Seve was instrumental in reviving the Ryder Cup into the massive competition it is today.    As described in his Wikipedia entry:  "For much of the 1980s and 1990s, Ballesteros was a mainstay of the European Ryder Cup team. He scored 22½ points in 37 matches against the United States; his partnership with fellow Spaniard José María Olazábal was the most successful in the history of the competition, with 11 wins and two halved matches out of 15 pairs matches.[17] While Ballesteros was a member of European sides that won the Ryder Cup in 1985, retained the Cup in 1987 and 1989, and regained the Cup in 1995, the pinnacle of his career in the competition came in 1997, when he captained the winning European side at Valderrama Golf Club in Sotogrande, Spain. This was the first Ryder Cup ever held in continental Europe."

So, it was fitting that his old Ryder Cup team mate Jose Maria Olazabal was the Captain of the European Team this time. Seve was never far away as his image from winning the British Open in 1979 was on the European Team's golf bag.   Another charismatic Spaniard, Sergio Garcia, whose game had gotten so bad that he sat out the last Ryder Cup in Wales in 2010, played very well and attributed his good play to the "spirit of Seve" being around.  Truly, the image of the young, handsome, swashbuckling player was etched on Team Europe's mind after the Saturday Night pep talk their captain gave them where he simply said "He Believed" that this team could come back and win.  Seve used to say "I believe" all the time when he was facing either a tough challenge on the course, or in the last few years of his life as he was battling brain cancer that eventually took his life at too young an age in 2011.   The Euros honored Seve on Sunday by wearing his traditional Navy and White colors and certainly played as if they were inspired.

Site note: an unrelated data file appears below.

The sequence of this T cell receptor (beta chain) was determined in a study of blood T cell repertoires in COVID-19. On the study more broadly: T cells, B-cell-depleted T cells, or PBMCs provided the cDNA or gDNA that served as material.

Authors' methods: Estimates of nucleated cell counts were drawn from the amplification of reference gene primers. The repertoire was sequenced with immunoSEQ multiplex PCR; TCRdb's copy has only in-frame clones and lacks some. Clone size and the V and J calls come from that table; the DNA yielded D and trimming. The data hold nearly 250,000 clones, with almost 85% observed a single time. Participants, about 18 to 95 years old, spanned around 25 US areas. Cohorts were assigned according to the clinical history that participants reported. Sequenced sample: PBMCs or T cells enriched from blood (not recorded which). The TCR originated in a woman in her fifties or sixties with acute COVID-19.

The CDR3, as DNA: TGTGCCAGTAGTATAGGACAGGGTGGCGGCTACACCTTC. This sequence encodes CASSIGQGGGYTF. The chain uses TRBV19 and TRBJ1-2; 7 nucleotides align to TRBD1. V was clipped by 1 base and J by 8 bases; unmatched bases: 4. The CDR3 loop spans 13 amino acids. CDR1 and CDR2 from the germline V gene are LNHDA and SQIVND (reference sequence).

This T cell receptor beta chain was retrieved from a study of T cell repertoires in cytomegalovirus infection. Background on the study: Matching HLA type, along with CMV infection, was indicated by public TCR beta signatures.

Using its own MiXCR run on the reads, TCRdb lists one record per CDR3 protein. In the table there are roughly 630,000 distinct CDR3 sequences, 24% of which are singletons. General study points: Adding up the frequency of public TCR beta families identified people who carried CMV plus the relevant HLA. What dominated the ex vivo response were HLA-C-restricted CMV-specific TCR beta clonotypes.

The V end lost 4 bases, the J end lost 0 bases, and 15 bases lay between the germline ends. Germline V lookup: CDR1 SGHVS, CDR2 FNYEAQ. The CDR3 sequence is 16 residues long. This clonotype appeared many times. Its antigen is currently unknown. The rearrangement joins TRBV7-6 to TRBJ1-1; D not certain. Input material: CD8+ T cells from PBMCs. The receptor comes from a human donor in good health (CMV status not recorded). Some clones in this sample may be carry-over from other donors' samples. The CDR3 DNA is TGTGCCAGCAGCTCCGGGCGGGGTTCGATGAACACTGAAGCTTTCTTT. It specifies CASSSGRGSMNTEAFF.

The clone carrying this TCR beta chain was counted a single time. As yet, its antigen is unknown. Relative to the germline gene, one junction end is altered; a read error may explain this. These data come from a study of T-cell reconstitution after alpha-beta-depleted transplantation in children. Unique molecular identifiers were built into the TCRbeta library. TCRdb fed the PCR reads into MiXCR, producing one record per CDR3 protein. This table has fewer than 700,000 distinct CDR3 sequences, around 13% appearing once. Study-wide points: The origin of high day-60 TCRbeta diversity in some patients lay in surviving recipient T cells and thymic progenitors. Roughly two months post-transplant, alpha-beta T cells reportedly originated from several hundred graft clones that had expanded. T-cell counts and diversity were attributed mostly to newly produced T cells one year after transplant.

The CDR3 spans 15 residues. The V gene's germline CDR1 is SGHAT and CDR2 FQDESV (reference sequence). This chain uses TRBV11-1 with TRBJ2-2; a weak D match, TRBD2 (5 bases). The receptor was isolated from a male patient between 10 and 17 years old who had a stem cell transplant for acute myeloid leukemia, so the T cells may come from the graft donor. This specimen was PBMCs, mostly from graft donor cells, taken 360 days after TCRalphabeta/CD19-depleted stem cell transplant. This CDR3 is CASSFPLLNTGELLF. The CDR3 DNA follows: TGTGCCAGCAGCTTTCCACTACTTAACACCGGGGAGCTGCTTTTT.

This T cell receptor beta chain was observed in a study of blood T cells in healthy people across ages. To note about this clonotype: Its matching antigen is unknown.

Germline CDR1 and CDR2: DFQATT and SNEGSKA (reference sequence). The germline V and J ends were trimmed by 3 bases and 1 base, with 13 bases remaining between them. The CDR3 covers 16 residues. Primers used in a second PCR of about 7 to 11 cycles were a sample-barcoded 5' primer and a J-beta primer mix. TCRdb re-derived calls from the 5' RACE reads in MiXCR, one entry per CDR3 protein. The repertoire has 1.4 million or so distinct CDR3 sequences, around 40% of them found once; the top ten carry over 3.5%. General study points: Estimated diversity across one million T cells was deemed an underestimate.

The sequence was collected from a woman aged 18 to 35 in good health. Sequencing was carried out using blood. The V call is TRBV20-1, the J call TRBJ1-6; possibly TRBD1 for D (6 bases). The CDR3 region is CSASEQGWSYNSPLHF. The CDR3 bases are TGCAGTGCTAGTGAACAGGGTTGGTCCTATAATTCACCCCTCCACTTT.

Another karmic rebound for this tournament deserves note as well. In 1991, at Kiowa Island in the United States, a young, terrific German player named Bernhard Langer missed a 6 foot putt that gave the Americans the Ryder Cup.  This missed putt has haunted Langer over his long and storied career.  Langer sat down recently with another young and great German player, Martin Kymer, already a major champion himself in his own right to discuss how to play under the intense pressure of the Ryder Cup.  It must have been a good talk, because on Sunday, that young German, Mr. Kymer, sank a 6 foot putt to close out the Ryder Cup championship for Team Europe and keep the Cup in Europe.  Mr. Langer must be smiling right now.

The Ryder Cup is my favorite sporting event bar none. It's not the World Series, It's not the Super Bowl,  It's not the World Cup.  It's just golf, but with a difference.  There are no big checks here. The players are playing for their team members and their countries.  You can see grizzled veteran's hands shaking as they stand over a putt that might win or lose a match or the cup.  You can see emotion from normally calm and reserved players. Most of all, you see a comradeship amongst the team members and between the teams themselves.  It is in my view the best tournament there is.  This time, the Europeans won.  And like the incredible Brookline come-back from the Americans in 1999 (by the way, I was in Scotland with my brother and a couple of friends watching this tournament not 50 yards from the first tee box at the Old Course in St. Andrews when Justin Leonard made the putt that won it for the Americans.  The bar-tender, an American himself, spirited us out of the bar before the patrons found out we were yanks, or we might have been tossed in the North Sea), the end result was not expected.  That's the beauty of this tournament, you never know what is going to happen.  This one was wild.  It was surprising.  It was Seve.